Commentary: A Perfect Time To Raise The Minimum WageAaron Bernstein
Opponents of a minimum-wage hike are a beleaguered bunch these days. Less than two years after the last increase took effect, Democrats are pushing for another raise. Groups such as the National Restaurant Assn. and the American Enterprise Institute, a conservative think tank, say it's a bad idea--just as they have every time it has been suggested. But with unemployment at near-record lows and nary a whiff of inflation in the air, even the most ardent foes have a tough time coming up with counterarguments. And for good reason--there are none.
GOP congressional leaders concede that they won't put up much of a fight, since they couldn't win anyway. And the minimum wage helps in their effort to soften their post-impeachment image. "Democrats may not get the entire $1-an-hour increase they want, but something will pass," concedes National Restaurant Assn. chief lobbyist Lee Culpepper, who's leading a coalition of 25 business groups opposed to an increase.
So, Speaker Dennis J. Hastert (R-Ill.) has decided to get the minimum-wage debate over with early, perhaps this summer, aides say. With their six-vote House majority in jeopardy, the Republicans don't want the minimum wage to galvanize extra support for Democratic candidates. Also, a big tussle would split the GOP, since moderates such as Jack Quinn (R-N.Y.) are leading the effort to raise the minimum.
Politics aside, it's an ideal time to help out the lowest-paid workers. True, Congress jacked up the minimum by a fat 20% over two years starting in 1996, to the current $5.15 an hour. But, adjusted for inflation, that's still 17% lower than the minimum wage when President Reagan took office in 1981. And it's 27% less than the peak hit in 1968. The conclusion: There's plenty of room for another hike without running into the kind of economic problems critics cite.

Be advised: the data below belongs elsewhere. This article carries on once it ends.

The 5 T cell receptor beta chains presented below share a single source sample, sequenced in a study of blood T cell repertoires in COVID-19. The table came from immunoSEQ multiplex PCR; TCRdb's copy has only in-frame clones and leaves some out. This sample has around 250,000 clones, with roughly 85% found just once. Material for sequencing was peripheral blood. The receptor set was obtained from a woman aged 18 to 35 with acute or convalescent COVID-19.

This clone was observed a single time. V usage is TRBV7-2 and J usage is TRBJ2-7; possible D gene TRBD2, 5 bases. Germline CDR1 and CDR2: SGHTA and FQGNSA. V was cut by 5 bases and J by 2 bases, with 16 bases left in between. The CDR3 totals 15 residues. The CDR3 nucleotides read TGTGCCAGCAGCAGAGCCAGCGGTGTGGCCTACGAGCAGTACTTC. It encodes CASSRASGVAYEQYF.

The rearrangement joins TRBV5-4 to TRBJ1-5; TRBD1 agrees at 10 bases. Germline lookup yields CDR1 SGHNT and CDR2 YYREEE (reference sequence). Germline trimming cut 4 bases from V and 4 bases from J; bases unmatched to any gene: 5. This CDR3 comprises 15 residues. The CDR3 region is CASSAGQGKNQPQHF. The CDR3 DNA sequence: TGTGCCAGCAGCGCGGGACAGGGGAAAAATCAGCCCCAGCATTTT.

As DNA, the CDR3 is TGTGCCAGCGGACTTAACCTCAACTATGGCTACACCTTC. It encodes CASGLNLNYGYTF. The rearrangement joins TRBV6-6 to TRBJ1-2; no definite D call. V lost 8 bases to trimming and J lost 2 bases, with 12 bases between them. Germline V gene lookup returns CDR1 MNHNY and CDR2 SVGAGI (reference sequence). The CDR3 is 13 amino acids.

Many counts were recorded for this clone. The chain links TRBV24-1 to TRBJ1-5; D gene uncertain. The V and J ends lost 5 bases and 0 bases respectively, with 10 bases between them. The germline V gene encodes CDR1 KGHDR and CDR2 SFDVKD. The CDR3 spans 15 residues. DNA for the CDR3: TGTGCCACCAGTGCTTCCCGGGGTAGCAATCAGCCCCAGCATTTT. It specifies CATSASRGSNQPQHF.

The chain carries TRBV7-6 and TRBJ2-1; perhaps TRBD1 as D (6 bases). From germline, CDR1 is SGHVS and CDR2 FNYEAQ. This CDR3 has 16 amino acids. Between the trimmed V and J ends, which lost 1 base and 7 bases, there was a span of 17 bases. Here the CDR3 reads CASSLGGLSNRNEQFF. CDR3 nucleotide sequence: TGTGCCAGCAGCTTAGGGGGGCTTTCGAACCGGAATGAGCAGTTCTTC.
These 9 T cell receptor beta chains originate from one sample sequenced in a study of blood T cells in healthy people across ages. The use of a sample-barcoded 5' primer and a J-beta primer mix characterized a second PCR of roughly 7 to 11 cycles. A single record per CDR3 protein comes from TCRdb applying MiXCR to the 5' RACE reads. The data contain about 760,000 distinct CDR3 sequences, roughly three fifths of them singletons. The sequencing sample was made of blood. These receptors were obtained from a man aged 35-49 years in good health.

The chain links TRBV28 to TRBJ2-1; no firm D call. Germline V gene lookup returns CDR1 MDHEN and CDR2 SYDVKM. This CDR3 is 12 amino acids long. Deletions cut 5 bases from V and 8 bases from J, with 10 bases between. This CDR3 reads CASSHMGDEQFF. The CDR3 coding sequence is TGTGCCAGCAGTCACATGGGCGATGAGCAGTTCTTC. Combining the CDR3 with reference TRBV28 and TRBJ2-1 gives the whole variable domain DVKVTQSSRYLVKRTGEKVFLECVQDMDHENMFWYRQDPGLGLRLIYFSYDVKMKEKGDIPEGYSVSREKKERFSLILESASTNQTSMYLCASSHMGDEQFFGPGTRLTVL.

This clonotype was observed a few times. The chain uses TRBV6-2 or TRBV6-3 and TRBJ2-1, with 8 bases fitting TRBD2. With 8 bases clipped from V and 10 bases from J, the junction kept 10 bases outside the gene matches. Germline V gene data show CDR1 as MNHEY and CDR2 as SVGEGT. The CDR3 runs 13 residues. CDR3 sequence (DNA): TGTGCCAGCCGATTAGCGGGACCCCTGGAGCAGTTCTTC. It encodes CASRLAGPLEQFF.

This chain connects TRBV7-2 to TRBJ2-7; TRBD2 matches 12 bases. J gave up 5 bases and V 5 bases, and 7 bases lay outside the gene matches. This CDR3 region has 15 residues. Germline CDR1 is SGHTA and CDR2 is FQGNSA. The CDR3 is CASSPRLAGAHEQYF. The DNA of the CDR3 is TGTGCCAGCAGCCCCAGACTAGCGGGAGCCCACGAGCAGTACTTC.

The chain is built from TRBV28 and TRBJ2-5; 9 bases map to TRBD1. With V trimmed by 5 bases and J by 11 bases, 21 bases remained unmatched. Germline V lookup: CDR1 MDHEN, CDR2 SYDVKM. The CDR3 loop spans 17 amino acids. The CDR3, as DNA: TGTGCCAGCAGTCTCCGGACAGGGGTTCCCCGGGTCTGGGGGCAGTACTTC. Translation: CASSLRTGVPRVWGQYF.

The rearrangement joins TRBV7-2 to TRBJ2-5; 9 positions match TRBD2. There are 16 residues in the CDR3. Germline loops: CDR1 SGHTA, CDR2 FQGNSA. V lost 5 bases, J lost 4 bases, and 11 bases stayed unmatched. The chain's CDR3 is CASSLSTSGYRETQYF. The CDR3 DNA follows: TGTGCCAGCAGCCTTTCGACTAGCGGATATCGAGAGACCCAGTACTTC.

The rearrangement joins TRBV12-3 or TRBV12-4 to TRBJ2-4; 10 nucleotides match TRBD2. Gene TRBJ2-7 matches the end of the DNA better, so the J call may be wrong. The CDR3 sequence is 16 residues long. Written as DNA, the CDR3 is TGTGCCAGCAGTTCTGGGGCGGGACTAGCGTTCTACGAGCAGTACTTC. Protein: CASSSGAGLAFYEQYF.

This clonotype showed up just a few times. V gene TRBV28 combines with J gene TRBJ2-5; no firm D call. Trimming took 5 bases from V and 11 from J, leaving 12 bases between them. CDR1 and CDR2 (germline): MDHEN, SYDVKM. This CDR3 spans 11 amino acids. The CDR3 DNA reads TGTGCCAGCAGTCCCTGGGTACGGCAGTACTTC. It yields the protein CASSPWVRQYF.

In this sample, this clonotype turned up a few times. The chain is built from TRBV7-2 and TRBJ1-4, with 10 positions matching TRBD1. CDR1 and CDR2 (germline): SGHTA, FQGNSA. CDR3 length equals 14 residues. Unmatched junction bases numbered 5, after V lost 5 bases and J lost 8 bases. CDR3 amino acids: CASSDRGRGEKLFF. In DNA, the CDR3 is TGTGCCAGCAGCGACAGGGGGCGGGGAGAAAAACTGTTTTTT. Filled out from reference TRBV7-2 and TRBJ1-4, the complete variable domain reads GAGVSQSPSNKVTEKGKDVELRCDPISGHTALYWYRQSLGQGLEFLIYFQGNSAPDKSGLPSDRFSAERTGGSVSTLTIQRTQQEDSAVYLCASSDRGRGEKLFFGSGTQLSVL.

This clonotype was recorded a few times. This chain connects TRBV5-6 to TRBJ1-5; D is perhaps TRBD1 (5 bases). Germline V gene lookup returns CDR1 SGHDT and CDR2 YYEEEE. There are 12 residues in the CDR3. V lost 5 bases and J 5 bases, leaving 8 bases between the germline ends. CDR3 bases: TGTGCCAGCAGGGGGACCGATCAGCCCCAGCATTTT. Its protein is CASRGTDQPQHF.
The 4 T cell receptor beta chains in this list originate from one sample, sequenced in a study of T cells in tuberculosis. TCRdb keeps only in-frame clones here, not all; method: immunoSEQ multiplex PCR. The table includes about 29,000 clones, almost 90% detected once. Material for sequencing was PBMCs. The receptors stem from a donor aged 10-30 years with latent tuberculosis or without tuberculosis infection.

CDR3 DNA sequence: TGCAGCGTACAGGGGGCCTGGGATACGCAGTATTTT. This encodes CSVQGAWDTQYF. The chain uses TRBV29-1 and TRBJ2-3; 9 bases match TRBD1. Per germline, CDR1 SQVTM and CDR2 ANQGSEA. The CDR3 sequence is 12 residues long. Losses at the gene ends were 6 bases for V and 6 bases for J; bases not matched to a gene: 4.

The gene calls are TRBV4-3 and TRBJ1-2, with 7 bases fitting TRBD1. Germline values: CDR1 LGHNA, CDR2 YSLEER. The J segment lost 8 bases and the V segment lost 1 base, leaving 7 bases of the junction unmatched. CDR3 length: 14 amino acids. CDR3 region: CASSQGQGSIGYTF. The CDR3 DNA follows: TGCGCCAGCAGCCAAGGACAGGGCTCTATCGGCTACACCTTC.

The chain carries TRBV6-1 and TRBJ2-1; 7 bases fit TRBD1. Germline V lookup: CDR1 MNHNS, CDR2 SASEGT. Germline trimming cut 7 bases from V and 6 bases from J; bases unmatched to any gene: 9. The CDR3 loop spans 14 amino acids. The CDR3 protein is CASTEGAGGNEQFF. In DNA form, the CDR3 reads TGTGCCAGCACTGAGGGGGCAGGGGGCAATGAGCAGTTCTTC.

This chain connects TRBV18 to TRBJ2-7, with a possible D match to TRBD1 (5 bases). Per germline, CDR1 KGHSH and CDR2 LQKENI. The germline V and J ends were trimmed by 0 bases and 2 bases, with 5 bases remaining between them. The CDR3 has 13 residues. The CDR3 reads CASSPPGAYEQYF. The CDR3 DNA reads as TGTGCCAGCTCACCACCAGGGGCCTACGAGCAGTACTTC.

The past two years demonstrate just how easily the roaring U.S. economy has shrugged off the problems that were feared after the last increases. Since 1996, unemployment has plunged by more than a percentage point, to 4.2%. And the share of the population holding a job has jumped to a record 64%. New studies have questioned the conventional economic wisdom that a minimum wage destroys jobs. But even if the 1996 hike did cut some jobs, new hiring by other firms more than offsets the losses.
For low-wage workers affected directly by the minimum, the story is just as good. Over the past two years, jobless rates for chronically low-wage groups, including high school dropouts, have fallen respectively by one and two percentage points, reports the Economic Policy Institute, a Washington think tank. The same is true for populations with large proportions of low-wage workers, such as teenagers, blacks, and Hispanics. "The labor-market conditions facing low-wage workers have continued to improve, contrary to the predictions of those who opposed the last increase," says EPI economist Jared Bernstein.
LONG CLIMB BACK. Lifting the wage floor will help the poorest families catch up after two decades of losing ground. Hourly wages for the bottom 20% of workers have outpaced inflation by a healthy 2% a year in the past two years. But the average family income of this group is just getting back to the $12,250 achieved in 1989, adjusted for inflation to 1997 dollars. It will take several more years of a supercharged economy to return them to the 1979 peak--$13,009 in 1997 dollars. A higher minimum would speed the process.
A valid criticism of the minimum wage is that it benefits some well-off families along with poor ones. For example, 12% of the 1996 increase went to workers--probably teens--living in families earning an average of $131,000 a year, according to EPI calculations. Still, most of the benefit goes to those who need it, namely low-wage workers in poor families. Congress should act now to help them--while the economy is strong.